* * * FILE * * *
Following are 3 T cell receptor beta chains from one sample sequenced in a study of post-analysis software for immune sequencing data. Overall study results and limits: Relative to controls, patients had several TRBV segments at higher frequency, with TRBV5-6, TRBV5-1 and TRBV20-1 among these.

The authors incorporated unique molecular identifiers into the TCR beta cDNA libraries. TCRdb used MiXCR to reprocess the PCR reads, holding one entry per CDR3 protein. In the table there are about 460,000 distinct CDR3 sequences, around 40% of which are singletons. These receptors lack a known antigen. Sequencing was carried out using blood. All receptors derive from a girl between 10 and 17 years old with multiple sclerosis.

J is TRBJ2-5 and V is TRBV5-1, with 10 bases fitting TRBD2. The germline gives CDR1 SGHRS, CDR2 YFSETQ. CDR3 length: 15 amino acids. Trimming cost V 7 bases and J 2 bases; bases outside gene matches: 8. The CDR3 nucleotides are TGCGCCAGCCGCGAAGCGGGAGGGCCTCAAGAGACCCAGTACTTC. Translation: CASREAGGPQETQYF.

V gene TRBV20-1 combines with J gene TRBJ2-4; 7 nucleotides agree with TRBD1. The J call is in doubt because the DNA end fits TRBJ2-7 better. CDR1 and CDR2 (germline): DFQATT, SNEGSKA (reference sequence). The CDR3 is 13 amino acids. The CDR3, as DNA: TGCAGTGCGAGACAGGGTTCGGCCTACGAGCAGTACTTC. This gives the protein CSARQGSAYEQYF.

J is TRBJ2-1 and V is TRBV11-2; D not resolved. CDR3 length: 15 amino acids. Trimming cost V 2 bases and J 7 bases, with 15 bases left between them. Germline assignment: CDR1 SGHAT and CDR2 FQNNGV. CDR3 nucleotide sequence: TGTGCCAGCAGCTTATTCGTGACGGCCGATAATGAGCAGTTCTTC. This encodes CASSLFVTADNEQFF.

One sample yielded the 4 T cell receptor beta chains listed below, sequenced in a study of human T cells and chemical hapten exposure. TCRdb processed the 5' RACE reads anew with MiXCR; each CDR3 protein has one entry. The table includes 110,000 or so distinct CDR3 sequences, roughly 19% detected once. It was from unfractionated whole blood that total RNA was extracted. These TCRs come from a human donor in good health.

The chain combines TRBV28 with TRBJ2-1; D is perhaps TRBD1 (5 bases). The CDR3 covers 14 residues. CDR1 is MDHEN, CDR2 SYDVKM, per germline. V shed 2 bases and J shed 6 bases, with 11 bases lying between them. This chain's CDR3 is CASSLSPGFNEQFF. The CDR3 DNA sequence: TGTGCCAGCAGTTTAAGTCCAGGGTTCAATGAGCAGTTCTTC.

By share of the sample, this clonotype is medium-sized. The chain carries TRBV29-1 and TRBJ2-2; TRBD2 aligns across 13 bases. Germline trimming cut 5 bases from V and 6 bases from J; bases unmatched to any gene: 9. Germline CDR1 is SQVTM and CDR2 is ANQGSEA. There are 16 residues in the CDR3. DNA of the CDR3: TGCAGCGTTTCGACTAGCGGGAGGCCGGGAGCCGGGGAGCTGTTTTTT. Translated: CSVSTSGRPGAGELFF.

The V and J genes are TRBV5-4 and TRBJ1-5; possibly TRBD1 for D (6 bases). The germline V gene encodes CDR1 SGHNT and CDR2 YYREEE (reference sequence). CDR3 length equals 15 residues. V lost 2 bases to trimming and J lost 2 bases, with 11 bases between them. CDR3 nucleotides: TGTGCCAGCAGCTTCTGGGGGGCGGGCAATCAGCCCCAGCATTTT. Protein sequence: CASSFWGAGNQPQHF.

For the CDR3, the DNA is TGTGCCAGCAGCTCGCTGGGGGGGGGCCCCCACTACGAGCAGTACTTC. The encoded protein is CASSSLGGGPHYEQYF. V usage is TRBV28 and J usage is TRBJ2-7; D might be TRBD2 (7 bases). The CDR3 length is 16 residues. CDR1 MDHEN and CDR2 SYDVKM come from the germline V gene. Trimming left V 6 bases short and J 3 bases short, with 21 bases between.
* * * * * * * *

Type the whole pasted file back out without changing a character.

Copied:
Following are 3 T cell receptor beta chains from one sample sequenced in a study of post-analysis software for immune sequencing data. Overall study results and limits: Relative to controls, patients had several TRBV segments at higher frequency, with TRBV5-6, TRBV5-1 and TRBV20-1 among these.

The authors incorporated unique molecular identifiers into the TCR beta cDNA libraries. TCRdb used MiXCR to reprocess the PCR reads, holding one entry per CDR3 protein. In the table there are about 460,000 distinct CDR3 sequences, around 40% of which are singletons. These receptors lack a known antigen. Sequencing was carried out using blood. All receptors derive from a girl between 10 and 17 years old with multiple sclerosis.

J is TRBJ2-5 and V is TRBV5-1, with 10 bases fitting TRBD2. The germline gives CDR1 SGHRS, CDR2 YFSETQ. CDR3 length: 15 amino acids. Trimming cost V 7 bases and J 2 bases; bases outside gene matches: 8. The CDR3 nucleotides are TGCGCCAGCCGCGAAGCGGGAGGGCCTCAAGAGACCCAGTACTTC. Translation: CASREAGGPQETQYF.

V gene TRBV20-1 combines with J gene TRBJ2-4; 7 nucleotides agree with TRBD1. The J call is in doubt because the DNA end fits TRBJ2-7 better. CDR1 and CDR2 (germline): DFQATT, SNEGSKA (reference sequence). The CDR3 is 13 amino acids. The CDR3, as DNA: TGCAGTGCGAGACAGGGTTCGGCCTACGAGCAGTACTTC. This gives the protein CSARQGSAYEQYF.

J is TRBJ2-1 and V is TRBV11-2; D not resolved. CDR3 length: 15 amino acids. Trimming cost V 2 bases and J 7 bases, with 15 bases left between them. Germline assignment: CDR1 SGHAT and CDR2 FQNNGV. CDR3 nucleotide sequence: TGTGCCAGCAGCTTATTCGTGACGGCCGATAATGAGCAGTTCTTC. This encodes CASSLFVTADNEQFF.

One sample yielded the 4 T cell receptor beta chains listed below, sequenced in a study of human T cells and chemical hapten exposure. TCRdb processed the 5' RACE reads anew with MiXCR; each CDR3 protein has one entry. The table includes 110,000 or so distinct CDR3 sequences, roughly 19% detected once. It was from unfractionated whole blood that total RNA was extracted. These TCRs come from a human donor in good health.

The chain combines TRBV28 with TRBJ2-1; D is perhaps TRBD1 (5 bases). The CDR3 covers 14 residues. CDR1 is MDHEN, CDR2 SYDVKM, per germline. V shed 2 bases and J shed 6 bases, with 11 bases lying between them. This chain's CDR3 is CASSLSPGFNEQFF. The CDR3 DNA sequence: TGTGCCAGCAGTTTAAGTCCAGGGTTCAATGAGCAGTTCTTC.

By share of the sample, this clonotype is medium-sized. The chain carries TRBV29-1 and TRBJ2-2; TRBD2 aligns across 13 bases. Germline trimming cut 5 bases from V and 6 bases from J; bases unmatched to any gene: 9. Germline CDR1 is SQVTM and CDR2 is ANQGSEA. There are 16 residues in the CDR3. DNA of the CDR3: TGCAGCGTTTCGACTAGCGGGAGGCCGGGAGCCGGGGAGCTGTTTTTT. Translated: CSVSTSGRPGAGELFF.

The V and J genes are TRBV5-4 and TRBJ1-5; possibly TRBD1 for D (6 bases). The germline V gene encodes CDR1 SGHNT and CDR2 YYREEE (reference sequence). CDR3 length equals 15 residues. V lost 2 bases to trimming and J lost 2 bases, with 11 bases between them. CDR3 nucleotides: TGTGCCAGCAGCTTCTGGGGGGCGGGCAATCAGCCCCAGCATTTT. Protein sequence: CASSFWGAGNQPQHF.

For the CDR3, the DNA is TGTGCCAGCAGCTCGCTGGGGGGGGGCCCCCACTACGAGCAGTACTTC. The encoded protein is CASSSLGGGPHYEQYF. V usage is TRBV28 and J usage is TRBJ2-7; D might be TRBD2 (7 bases). The CDR3 length is 16 residues. CDR1 MDHEN and CDR2 SYDVKM come from the germline V gene. Trimming left V 6 bases short and J 3 bases short, with 21 bases between.